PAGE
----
On the Saturday night before Election Day, Springsteen and his E Street Band dropped into Louisville, Ky. Of course, my wife, Polly, and I had to go, and we had to take our 12-year-old son, Joseph, who has become the fourth Springsteen-obsessed member of our family. It was my fifth time to see the show, and ever since I've been thinking of the poem in which Allen Ginsberg asked America, "When will you be worthy of your million Trotskyites?" Paraphrasing Ginsberg, I ask today, "America, when will you be worthy of your E Street Band?"

To me, going to see the E Street Band has become something like going to see a natural wonder, like Yellowstone or Mammoth Cave or, more to the point, the California redwood forests: Like the redwoods, it's growing older. The bark gets rougher by the decade, and some branches break off and fall to the earth. But Springsteen's great tree of American music is still growing in stature and substance. The band has become a cultural institution that spans races, genders, and generations and fittingly represents the sacred American musical tradition that has grown from the work songs, ring shouts, and spirituals of the slaves.

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Getting to Green

IN THE FOREWORD to Sacred Acts: How Churches Are Working to Protect Earth's Climate, prolific scholar-activist Bill McKibben recalls a time not long ago when many people of faith regarded environmentalism suspiciously—conservatives saw it as a cover for possible paganism, while liberals considered it less of a priority than problems such as war and poverty. Now, however, theologians and religious leaders discuss the environment almost as much as ecologists and Nobel prize-winning scientists do. As this book shows, moreover, the environmental movement now includes religious organizations such as Earth Ministry, Interfaith Power & Light, and GreenFaith, which are working at the grassroots level in congregations and communities.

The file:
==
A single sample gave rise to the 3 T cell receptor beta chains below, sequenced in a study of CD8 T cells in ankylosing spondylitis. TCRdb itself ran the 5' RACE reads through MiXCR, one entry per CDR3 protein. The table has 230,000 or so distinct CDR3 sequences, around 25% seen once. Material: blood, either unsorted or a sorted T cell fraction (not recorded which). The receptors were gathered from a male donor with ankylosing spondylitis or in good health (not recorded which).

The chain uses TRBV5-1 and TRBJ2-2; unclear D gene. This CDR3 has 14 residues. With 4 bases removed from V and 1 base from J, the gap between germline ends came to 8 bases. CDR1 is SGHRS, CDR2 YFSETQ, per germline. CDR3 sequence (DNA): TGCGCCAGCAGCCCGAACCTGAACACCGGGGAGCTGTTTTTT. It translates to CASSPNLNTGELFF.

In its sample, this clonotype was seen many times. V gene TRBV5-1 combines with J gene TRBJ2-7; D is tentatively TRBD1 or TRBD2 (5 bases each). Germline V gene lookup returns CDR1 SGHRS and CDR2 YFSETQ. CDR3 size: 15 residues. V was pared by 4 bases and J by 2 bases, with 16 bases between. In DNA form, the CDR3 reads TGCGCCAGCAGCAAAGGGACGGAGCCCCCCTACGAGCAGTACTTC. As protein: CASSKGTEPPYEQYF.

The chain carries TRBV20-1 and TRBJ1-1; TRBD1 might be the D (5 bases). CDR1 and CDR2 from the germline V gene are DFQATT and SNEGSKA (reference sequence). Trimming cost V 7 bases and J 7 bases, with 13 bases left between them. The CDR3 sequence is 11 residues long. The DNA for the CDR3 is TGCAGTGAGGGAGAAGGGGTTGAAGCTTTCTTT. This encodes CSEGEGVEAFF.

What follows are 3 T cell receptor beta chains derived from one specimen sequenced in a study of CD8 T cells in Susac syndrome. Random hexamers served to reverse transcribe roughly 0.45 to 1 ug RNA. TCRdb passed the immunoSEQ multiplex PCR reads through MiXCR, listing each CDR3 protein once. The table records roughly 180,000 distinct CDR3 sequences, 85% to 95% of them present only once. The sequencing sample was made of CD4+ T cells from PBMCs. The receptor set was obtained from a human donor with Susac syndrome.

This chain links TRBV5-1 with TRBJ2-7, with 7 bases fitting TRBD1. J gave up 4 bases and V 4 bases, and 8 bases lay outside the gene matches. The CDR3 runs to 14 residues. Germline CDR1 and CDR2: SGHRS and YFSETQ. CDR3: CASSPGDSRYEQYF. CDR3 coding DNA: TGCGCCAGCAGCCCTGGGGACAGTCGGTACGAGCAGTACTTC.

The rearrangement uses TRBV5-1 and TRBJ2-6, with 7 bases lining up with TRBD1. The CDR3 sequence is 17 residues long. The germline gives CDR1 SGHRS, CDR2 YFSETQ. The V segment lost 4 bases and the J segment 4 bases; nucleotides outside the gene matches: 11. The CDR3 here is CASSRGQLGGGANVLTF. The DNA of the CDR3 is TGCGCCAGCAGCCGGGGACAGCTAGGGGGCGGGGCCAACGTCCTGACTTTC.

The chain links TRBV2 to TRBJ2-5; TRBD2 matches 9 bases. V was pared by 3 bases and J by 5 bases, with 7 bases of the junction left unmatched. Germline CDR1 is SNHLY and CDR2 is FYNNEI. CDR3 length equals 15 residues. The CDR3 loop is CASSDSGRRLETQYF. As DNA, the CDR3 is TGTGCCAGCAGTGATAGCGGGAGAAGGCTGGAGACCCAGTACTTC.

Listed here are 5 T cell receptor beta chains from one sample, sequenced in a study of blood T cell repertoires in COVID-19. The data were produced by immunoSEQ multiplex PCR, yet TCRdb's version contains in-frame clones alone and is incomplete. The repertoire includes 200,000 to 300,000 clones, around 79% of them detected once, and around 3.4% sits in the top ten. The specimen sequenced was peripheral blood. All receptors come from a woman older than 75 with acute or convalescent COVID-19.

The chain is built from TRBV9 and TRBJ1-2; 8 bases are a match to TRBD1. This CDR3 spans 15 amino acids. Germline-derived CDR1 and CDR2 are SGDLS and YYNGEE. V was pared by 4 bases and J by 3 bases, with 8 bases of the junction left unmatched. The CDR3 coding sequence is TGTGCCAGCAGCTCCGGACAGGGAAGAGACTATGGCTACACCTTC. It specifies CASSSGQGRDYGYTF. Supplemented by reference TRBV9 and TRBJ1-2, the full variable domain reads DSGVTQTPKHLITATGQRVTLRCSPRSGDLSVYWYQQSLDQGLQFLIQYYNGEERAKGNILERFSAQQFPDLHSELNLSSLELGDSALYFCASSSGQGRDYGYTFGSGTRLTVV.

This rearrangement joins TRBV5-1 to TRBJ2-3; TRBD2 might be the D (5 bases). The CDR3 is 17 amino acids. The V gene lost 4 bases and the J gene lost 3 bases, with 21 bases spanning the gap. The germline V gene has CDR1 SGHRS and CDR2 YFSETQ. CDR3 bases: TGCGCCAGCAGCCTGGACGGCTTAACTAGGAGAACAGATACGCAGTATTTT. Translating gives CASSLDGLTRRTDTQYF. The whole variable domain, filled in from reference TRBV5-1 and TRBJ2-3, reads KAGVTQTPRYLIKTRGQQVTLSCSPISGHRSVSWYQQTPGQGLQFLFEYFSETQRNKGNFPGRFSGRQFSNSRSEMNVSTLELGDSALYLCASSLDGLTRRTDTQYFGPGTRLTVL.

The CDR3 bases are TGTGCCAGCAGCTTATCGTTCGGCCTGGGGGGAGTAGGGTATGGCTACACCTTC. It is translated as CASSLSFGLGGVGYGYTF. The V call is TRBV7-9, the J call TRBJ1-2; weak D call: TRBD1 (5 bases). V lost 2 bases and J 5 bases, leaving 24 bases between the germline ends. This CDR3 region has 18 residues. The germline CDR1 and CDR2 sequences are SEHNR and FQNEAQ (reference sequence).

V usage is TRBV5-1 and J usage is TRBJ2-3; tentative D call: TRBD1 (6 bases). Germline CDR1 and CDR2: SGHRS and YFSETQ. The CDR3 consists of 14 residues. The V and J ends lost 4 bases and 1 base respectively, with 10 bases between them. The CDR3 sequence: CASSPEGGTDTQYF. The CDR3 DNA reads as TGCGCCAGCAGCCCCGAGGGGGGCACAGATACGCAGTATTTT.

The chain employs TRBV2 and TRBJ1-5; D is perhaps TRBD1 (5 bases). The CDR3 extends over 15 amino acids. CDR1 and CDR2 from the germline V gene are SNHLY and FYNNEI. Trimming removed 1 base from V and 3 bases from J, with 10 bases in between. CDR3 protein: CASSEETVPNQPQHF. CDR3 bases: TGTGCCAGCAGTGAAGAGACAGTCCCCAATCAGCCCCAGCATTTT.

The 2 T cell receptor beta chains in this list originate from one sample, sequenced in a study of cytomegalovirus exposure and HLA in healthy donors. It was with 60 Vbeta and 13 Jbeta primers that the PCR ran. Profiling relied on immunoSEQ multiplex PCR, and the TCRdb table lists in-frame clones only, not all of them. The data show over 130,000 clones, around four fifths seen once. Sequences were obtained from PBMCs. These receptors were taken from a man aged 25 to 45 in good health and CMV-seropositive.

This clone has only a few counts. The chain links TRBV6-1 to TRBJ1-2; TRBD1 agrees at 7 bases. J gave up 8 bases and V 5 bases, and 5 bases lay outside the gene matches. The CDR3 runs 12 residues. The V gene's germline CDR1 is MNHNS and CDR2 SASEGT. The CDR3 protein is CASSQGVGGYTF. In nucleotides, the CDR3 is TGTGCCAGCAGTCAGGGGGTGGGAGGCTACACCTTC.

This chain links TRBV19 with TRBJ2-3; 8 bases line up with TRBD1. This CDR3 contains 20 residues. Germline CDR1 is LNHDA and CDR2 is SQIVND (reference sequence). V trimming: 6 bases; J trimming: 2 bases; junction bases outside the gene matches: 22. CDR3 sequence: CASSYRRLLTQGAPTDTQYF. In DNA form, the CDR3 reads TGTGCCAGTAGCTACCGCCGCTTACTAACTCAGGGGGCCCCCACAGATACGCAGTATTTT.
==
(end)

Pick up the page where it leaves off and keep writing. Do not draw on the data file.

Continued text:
Edited by Mallory McDuff, a lay Episcopalian who teaches environmental education at Warren Wilson College near Ashville, N.C., Sacred Acts boldly focuses on climate change. McDuff believes that momentum is building among Christian communities worldwide as they call for just climate solutions—much like a modern Pentecost moment. The book addresses both skeptics and those who know climate change is real but feel overwhelmed by the problem's magnitude and despair of finding and implementing solutions.

The contributors to Sacred Acts include clergy, teachers, activists, directors of nonprofit organizations, and a farmer. Its 12 chapters are divided into four sections on the themes and strategies of stewardship, spirituality, advocacy, and justice.

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Sleeper Awake!